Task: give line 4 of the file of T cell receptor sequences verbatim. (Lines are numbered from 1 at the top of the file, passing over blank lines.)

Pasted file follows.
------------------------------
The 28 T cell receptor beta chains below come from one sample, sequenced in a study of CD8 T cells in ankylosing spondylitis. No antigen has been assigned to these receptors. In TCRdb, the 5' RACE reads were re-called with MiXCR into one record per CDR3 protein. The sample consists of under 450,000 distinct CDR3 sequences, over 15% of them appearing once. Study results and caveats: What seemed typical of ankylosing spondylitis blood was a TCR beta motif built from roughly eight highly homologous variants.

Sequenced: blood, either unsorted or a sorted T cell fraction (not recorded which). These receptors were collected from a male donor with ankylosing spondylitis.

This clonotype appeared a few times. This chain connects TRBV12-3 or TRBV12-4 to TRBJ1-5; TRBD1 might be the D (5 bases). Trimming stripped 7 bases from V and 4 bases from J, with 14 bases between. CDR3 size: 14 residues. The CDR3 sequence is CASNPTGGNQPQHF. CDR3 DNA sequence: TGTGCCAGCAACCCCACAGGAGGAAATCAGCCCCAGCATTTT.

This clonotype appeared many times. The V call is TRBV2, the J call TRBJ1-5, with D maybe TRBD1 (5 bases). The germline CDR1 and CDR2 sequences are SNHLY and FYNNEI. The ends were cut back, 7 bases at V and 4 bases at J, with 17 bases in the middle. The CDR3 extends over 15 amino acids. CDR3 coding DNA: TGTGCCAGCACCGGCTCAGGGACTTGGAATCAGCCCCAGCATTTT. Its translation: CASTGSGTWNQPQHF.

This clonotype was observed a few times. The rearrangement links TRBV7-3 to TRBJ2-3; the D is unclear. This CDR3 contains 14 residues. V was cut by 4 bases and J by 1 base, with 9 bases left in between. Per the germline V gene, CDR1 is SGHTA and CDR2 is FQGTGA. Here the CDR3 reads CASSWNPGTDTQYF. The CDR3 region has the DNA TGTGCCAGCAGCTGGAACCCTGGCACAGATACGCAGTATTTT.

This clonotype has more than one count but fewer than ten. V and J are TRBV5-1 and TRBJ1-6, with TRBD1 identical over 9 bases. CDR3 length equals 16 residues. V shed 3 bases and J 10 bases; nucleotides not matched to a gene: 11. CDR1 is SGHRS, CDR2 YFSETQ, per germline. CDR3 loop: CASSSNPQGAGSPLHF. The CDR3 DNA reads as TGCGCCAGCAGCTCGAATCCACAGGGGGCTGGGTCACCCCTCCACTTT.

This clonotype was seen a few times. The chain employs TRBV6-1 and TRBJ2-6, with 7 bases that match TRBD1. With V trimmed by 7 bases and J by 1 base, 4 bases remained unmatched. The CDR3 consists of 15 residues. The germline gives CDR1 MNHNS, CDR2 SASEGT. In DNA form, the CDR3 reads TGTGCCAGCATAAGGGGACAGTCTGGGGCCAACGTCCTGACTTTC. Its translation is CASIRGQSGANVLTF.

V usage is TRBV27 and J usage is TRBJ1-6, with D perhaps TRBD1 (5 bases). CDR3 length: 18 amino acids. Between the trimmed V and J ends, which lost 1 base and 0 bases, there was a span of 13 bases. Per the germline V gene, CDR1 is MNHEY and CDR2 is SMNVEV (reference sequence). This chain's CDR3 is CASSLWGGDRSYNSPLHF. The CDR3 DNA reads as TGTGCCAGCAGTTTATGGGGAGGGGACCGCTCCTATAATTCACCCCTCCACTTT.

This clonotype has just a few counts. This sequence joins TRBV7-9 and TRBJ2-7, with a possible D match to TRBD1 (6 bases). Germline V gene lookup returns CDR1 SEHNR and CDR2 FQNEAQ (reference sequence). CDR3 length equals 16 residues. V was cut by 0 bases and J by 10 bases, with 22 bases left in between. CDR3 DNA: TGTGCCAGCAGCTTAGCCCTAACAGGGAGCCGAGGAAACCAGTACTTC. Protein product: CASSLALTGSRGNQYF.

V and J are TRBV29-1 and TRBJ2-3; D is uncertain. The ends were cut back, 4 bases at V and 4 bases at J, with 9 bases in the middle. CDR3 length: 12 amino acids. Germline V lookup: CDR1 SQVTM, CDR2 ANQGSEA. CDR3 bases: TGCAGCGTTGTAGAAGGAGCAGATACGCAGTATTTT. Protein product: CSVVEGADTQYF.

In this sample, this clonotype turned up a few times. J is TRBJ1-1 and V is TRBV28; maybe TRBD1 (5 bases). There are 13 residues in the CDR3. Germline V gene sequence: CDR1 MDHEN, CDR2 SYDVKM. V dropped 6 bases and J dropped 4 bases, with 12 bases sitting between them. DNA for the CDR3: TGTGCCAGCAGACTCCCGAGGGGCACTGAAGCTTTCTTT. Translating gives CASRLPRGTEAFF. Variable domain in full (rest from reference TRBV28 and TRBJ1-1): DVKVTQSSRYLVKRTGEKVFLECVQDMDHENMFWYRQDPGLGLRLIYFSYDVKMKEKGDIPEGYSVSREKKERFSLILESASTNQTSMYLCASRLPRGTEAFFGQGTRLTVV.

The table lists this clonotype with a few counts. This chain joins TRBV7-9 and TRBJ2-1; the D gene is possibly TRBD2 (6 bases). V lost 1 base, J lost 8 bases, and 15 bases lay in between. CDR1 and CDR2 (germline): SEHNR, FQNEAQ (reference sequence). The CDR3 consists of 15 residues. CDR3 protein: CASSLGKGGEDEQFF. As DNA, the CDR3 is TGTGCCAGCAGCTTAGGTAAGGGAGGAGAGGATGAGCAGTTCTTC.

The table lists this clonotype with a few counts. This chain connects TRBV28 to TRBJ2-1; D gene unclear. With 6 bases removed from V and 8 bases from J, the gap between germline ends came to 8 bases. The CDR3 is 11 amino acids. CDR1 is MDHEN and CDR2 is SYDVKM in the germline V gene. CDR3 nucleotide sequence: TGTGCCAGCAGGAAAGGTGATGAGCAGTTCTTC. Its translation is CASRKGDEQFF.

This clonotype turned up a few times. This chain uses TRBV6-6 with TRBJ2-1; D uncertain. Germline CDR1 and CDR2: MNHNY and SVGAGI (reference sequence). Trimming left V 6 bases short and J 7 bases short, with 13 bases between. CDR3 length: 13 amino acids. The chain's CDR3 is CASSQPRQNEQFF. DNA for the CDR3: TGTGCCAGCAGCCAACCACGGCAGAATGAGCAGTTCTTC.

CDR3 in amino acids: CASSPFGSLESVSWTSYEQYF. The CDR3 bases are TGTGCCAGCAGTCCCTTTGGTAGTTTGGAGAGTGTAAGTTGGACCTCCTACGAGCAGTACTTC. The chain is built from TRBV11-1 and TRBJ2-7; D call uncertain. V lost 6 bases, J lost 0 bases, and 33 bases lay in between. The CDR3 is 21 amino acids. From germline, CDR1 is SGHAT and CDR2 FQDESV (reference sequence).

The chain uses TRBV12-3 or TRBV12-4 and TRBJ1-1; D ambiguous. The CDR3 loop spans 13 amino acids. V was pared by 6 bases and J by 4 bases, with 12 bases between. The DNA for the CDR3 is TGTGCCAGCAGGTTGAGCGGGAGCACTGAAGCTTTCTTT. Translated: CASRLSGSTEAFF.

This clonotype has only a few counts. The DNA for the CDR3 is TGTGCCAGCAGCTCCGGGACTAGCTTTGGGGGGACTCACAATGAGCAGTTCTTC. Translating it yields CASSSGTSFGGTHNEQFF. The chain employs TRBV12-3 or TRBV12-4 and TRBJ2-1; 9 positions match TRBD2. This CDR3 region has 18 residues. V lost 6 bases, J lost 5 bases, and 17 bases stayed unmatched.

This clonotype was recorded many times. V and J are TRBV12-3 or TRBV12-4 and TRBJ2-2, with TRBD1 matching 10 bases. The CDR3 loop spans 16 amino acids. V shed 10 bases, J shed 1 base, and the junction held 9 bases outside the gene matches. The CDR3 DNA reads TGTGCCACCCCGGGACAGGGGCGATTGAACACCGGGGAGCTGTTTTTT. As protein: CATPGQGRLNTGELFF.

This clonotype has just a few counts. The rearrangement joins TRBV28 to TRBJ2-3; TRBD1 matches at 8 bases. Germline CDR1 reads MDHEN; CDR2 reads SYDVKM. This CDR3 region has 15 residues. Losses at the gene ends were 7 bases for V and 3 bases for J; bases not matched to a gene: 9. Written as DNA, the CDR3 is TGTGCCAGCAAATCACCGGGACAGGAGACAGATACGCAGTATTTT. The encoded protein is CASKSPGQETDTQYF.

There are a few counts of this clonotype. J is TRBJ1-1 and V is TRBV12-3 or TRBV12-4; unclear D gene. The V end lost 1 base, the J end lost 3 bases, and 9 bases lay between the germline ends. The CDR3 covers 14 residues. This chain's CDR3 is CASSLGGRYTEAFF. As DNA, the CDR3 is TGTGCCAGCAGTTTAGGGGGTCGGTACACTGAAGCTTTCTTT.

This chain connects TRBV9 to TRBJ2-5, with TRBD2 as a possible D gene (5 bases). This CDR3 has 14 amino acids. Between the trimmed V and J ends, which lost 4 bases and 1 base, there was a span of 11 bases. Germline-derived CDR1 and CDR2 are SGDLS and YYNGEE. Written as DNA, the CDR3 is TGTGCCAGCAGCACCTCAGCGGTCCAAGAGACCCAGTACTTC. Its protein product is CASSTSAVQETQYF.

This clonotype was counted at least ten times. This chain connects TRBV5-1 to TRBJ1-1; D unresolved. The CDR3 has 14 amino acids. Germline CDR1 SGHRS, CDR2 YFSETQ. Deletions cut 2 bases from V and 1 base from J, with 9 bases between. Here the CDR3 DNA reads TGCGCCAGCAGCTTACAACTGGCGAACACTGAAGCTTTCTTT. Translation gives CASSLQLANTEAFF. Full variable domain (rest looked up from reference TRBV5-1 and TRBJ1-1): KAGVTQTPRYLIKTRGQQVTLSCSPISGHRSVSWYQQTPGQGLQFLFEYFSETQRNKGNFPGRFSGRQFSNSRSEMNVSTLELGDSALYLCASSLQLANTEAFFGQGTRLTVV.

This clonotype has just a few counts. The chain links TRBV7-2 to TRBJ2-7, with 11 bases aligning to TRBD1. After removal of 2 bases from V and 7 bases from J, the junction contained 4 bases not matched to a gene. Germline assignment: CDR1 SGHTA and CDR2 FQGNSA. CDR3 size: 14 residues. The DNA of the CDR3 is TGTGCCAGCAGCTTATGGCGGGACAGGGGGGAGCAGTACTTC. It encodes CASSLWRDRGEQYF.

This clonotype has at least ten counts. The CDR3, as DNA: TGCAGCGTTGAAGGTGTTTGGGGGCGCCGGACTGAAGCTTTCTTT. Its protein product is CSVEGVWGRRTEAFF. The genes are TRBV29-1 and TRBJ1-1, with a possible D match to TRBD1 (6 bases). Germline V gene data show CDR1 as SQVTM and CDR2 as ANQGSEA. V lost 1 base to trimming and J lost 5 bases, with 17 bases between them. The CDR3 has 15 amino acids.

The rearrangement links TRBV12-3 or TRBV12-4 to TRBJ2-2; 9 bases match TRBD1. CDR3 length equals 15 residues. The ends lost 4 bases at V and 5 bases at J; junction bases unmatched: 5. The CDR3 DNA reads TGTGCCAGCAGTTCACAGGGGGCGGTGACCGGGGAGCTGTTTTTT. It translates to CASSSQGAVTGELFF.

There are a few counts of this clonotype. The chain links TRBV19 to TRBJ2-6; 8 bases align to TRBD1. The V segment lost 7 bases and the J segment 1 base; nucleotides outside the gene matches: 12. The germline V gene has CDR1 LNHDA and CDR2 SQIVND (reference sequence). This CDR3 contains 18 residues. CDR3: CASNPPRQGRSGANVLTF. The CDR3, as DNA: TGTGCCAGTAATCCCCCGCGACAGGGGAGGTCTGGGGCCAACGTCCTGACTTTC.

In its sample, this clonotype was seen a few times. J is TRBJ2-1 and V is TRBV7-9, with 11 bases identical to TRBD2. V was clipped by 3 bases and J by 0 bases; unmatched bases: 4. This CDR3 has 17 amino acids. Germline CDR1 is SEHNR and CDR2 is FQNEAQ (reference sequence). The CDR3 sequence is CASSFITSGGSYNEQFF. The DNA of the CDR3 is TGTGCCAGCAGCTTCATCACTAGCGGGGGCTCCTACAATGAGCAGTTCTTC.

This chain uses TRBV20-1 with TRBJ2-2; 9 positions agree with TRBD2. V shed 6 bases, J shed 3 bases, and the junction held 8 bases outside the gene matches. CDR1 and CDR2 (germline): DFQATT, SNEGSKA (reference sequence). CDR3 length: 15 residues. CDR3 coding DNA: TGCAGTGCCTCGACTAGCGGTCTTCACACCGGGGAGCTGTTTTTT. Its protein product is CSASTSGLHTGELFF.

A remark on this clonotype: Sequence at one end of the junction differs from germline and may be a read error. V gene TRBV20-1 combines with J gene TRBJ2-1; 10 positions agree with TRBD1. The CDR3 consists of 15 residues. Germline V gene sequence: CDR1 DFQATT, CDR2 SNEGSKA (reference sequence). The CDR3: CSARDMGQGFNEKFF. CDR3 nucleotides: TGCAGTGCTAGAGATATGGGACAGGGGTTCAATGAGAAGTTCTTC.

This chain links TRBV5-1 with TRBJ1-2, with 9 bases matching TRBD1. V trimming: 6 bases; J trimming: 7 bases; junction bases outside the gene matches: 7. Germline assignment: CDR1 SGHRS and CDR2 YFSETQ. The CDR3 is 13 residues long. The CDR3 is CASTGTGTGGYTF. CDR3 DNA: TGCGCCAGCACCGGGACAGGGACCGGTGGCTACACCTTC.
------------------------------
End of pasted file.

This clonotype appeared many times. The V call is TRBV2, the J call TRBJ1-5, with D maybe TRBD1 (5 bases). The germline CDR1 and CDR2 sequences are SNHLY and FYNNEI. The ends were cut back, 7 bases at V and 4 bases at J, with 17 bases in the middle. The CDR3 extends over 15 amino acids. CDR3 coding DNA: TGTGCCAGCACCGGCTCAGGGACTTGGAATCAGCCCCAGCATTTT. Its translation: CASTGSGTWNQPQHF.